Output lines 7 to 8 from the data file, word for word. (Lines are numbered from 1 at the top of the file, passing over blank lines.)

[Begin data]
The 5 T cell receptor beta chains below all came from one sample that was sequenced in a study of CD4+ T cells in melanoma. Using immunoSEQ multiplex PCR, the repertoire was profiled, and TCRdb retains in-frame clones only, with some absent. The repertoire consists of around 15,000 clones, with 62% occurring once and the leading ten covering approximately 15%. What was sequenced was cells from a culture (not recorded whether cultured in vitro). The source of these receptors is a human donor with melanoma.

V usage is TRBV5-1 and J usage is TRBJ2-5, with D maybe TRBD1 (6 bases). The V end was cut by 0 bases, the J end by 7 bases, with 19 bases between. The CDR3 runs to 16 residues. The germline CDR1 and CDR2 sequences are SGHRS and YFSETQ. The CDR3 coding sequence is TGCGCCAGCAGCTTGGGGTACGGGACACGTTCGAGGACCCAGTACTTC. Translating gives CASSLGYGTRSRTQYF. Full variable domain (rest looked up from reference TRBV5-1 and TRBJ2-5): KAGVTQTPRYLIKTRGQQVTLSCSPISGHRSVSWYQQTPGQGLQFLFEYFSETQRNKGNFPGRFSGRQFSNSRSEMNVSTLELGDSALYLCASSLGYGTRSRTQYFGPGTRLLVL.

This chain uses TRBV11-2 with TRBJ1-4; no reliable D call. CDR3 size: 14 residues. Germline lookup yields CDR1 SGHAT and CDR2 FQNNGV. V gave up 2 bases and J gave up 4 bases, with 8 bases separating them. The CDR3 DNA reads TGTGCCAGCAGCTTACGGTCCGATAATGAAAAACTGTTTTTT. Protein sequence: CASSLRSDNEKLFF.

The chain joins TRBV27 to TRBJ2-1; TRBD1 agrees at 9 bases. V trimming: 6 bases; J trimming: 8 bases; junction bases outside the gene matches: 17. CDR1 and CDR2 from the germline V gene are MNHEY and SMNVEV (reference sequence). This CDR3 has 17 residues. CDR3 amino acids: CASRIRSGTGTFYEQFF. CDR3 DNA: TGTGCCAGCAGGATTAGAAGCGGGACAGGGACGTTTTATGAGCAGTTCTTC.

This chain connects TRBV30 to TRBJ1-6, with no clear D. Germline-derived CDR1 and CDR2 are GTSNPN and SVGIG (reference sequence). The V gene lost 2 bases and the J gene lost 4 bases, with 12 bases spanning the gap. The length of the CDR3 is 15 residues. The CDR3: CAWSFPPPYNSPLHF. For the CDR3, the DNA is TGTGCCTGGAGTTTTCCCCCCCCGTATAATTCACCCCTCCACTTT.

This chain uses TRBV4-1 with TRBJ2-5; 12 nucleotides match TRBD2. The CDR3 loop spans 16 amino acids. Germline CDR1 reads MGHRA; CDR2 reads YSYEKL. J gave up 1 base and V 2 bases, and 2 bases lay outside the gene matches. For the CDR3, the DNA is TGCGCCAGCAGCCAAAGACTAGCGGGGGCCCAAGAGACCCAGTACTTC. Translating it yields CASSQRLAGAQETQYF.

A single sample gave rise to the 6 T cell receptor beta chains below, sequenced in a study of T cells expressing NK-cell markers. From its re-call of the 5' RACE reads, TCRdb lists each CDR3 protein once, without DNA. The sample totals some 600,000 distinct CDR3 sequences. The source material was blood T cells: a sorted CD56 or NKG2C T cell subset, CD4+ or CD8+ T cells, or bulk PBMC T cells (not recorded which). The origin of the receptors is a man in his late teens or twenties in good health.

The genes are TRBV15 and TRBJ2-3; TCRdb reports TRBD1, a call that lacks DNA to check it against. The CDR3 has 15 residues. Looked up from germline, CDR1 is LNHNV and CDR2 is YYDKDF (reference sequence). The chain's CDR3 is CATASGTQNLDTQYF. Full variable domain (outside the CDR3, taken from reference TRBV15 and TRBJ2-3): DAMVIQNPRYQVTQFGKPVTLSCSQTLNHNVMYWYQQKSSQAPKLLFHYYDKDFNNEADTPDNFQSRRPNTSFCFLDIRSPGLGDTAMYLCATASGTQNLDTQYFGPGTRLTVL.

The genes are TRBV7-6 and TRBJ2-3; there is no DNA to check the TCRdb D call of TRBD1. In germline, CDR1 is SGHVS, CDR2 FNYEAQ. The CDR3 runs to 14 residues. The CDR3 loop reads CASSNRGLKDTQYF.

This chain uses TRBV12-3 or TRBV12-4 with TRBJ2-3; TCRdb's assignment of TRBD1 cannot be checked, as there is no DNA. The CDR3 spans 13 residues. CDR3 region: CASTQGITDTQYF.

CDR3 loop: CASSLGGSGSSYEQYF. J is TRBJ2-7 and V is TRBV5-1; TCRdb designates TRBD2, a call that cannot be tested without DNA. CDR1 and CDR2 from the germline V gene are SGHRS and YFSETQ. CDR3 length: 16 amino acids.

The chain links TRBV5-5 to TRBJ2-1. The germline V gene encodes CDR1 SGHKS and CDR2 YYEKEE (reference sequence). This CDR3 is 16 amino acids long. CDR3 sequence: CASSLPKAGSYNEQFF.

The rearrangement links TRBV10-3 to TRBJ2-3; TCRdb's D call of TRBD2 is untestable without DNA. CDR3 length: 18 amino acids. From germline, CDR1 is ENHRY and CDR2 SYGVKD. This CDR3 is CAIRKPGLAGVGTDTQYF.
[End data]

A single sample gave rise to the 6 T cell receptor beta chains below, sequenced in a study of T cells expressing NK-cell markers. From its re-call of the 5' RACE reads, TCRdb lists each CDR3 protein once, without DNA. The sample totals some 600,000 distinct CDR3 sequences. The source material was blood T cells: a sorted CD56 or NKG2C T cell subset, CD4+ or CD8+ T cells, or bulk PBMC T cells (not recorded which). The origin of the receptors is a man in his late teens or twenties in good health.

The genes are TRBV15 and TRBJ2-3; TCRdb reports TRBD1, a call that lacks DNA to check it against. The CDR3 has 15 residues. Looked up from germline, CDR1 is LNHNV and CDR2 is YYDKDF (reference sequence). The chain's CDR3 is CATASGTQNLDTQYF. Full variable domain (outside the CDR3, taken from reference TRBV15 and TRBJ2-3): DAMVIQNPRYQVTQFGKPVTLSCSQTLNHNVMYWYQQKSSQAPKLLFHYYDKDFNNEADTPDNFQSRRPNTSFCFLDIRSPGLGDTAMYLCATASGTQNLDTQYFGPGTRLTVL.